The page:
Brewery reborn as restaurant |

Brewery reborn as restaurant

After four years, extensive renovations, and the hard work of a handful of people, a Nevada City landmark has been brought back to life with the fling of holy water.

The Stonehouse Restaurant opens to the public today in the old brewery building on Sacramento Street. It has been almost exactly four years since the last business occupied the stone building, located at intersection of Sacramento, Nevada, Boulder and Broad streets.

Now, Greystone Partners LLC has turned the site into a large, two-level restaurant capable of serving 343 people.

It took six months for partners Carsten Owens, Mimi Boardman and her sister Pam Scanlon to renovate the space. The place has been taken apart from the inside walls out, Scanlon said.

The room that once housed large stainless steel vats now accommodates an open, rustic dining area. One of Stonehouse’s two executive chefs works from an open kitchen that overlooks diners. From his heightened vantage point, he makes appetizers, along with the rotisserie and grilled platters, served downstairs and in the bar.

The chairs, all handmade in Indiana, look as if the limbs had just fallen off hickory trees. Across the way, the bar offers another focal point: a new back bar, originally made in the 1880s. Its first home was The Chicken Ranch, a former Texas brothel. From there, the large wooden bar ended up at Grapes in Sacramento. When that restaurant failed, Greystone purchased the bar, which the owners thought would fit well with Nevada City’s historic building, Scanlon said.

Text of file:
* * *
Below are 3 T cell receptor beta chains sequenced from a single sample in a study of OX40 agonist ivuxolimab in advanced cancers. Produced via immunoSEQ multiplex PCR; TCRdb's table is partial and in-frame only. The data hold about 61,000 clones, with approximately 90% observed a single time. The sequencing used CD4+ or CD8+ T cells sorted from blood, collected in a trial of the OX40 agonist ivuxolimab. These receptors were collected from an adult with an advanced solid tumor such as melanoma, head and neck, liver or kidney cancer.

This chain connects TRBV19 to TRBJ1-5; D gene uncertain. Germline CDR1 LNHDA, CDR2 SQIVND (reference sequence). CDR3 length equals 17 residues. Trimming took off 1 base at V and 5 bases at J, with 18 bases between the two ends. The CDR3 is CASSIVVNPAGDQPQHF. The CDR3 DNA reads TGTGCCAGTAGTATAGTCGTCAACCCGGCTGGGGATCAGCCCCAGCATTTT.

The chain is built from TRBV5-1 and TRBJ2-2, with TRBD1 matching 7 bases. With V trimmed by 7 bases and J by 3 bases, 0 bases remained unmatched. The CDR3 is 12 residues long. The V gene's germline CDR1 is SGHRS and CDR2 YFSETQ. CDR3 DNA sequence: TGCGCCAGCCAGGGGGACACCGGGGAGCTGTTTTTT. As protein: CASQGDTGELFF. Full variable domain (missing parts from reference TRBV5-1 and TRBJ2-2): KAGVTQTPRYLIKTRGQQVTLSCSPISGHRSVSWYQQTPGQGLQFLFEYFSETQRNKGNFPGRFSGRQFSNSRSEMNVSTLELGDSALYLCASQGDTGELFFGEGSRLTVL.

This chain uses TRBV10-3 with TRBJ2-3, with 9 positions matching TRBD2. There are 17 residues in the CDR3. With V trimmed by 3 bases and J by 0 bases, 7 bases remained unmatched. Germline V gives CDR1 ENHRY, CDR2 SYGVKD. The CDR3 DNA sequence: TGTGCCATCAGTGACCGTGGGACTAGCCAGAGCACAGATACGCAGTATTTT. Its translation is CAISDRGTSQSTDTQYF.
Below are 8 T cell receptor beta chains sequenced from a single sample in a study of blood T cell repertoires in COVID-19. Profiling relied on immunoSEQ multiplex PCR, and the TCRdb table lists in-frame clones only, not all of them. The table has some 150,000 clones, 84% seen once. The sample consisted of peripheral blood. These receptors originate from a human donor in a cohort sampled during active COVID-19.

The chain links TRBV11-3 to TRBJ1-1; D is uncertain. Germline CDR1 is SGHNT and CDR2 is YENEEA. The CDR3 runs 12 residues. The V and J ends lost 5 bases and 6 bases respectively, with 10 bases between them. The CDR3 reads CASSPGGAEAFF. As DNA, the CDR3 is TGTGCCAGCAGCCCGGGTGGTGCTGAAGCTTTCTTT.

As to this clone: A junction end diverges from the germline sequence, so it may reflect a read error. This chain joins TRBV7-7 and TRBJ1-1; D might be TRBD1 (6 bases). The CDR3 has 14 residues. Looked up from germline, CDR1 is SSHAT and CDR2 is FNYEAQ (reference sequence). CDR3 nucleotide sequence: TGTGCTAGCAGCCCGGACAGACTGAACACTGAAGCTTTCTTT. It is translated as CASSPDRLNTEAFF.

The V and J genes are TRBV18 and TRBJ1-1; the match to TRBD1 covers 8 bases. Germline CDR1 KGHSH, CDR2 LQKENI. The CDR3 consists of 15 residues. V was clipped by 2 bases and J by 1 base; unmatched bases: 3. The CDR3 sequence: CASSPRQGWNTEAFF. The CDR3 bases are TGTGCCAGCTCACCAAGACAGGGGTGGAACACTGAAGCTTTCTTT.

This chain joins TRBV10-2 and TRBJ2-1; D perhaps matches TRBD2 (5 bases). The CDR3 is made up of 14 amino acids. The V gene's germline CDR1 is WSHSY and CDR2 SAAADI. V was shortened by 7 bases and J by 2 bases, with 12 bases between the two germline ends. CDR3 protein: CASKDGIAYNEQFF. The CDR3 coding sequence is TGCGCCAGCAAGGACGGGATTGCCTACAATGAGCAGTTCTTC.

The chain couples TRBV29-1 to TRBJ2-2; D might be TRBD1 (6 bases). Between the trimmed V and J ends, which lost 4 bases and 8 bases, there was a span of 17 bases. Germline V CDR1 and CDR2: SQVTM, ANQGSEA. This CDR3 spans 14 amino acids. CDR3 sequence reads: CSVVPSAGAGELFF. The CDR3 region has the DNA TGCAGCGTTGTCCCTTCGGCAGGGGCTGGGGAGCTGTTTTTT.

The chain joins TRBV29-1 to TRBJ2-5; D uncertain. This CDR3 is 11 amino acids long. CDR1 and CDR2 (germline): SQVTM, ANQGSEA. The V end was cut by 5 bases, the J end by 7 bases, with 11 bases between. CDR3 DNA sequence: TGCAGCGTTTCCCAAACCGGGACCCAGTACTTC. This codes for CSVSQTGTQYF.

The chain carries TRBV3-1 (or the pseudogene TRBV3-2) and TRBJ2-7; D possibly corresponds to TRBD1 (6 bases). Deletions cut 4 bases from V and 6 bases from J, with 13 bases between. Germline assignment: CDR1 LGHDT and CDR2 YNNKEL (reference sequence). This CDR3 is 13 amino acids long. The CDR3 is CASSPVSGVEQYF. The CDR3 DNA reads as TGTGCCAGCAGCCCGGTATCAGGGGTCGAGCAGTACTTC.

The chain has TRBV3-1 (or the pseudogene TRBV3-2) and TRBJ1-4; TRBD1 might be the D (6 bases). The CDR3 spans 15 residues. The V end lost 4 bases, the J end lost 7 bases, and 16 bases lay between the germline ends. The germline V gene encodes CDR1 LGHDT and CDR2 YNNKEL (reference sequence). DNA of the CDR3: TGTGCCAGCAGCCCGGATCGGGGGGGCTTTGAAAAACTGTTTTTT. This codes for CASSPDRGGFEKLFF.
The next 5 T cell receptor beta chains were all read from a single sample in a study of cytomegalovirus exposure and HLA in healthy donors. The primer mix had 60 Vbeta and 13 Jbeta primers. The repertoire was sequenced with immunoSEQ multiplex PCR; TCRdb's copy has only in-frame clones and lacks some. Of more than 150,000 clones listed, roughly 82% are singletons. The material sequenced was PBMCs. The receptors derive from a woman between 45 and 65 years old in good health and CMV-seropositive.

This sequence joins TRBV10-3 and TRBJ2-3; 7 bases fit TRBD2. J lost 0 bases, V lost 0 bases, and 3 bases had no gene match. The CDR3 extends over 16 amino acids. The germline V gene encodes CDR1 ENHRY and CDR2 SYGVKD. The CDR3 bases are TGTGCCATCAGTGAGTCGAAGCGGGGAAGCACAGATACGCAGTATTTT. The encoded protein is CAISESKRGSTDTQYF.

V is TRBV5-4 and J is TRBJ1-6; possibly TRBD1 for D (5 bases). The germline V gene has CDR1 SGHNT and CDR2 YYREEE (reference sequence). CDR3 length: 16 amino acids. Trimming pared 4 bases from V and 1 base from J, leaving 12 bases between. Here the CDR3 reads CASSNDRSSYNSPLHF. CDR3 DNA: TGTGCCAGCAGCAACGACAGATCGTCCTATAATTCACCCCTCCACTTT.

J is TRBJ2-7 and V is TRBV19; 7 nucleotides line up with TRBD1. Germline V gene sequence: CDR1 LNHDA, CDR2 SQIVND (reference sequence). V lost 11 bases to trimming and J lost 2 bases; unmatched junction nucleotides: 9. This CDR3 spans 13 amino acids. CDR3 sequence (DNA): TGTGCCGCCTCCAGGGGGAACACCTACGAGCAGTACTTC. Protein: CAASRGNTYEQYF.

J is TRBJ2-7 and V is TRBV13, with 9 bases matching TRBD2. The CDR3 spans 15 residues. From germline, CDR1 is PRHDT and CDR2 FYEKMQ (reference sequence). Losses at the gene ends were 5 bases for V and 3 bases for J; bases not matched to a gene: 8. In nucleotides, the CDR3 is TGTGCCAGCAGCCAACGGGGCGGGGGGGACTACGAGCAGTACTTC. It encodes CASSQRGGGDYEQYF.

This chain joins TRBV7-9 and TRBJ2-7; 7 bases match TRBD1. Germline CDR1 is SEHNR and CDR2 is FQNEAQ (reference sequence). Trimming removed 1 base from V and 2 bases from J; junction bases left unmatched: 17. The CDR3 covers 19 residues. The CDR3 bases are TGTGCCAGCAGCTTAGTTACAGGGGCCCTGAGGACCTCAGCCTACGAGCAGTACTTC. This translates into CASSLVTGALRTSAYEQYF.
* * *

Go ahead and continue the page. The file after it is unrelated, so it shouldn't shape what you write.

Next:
Two fireplace mantels from the Kidder Mansion have been put back to their original use, placed in front of gas fireplaces in the banquet room and the bar.

Upstairs, a second, larger kitchen serves more upscale entrees to diners. Executive chefs at the Stonehouse Restaurant are Lewis Radoff and Keith Green.

Scanlon, Boardman and Owens took a hands-on approach to the remodel. The sisters painted and did “just about everything.” Owens built a new wine rack that serves as the centerpiece for the banquet room. It holds 50 cases of red wine.

The building, owned by Nikko Wu and leased to the restaurant owners, was also rewired, and a new computer system was installed. Despite the many changes, more are in the works.

“It will be an ongoing project,” Scanlon said.

With new equipment, a new staff of 40 and new menus, the Stonehouse opened Saturday for a private run-through. Between the hurried last-minute tasks and the arrival of guests, Father Nicholas Phelan gathered the staff and owners to bless the oven.

Saturday’s first run went well but did help iron out a few kinks, Boardman said.

Now Scanlon, Boardman and Owens look forward to 4:30 p.m., when the doors open to everyone once again.

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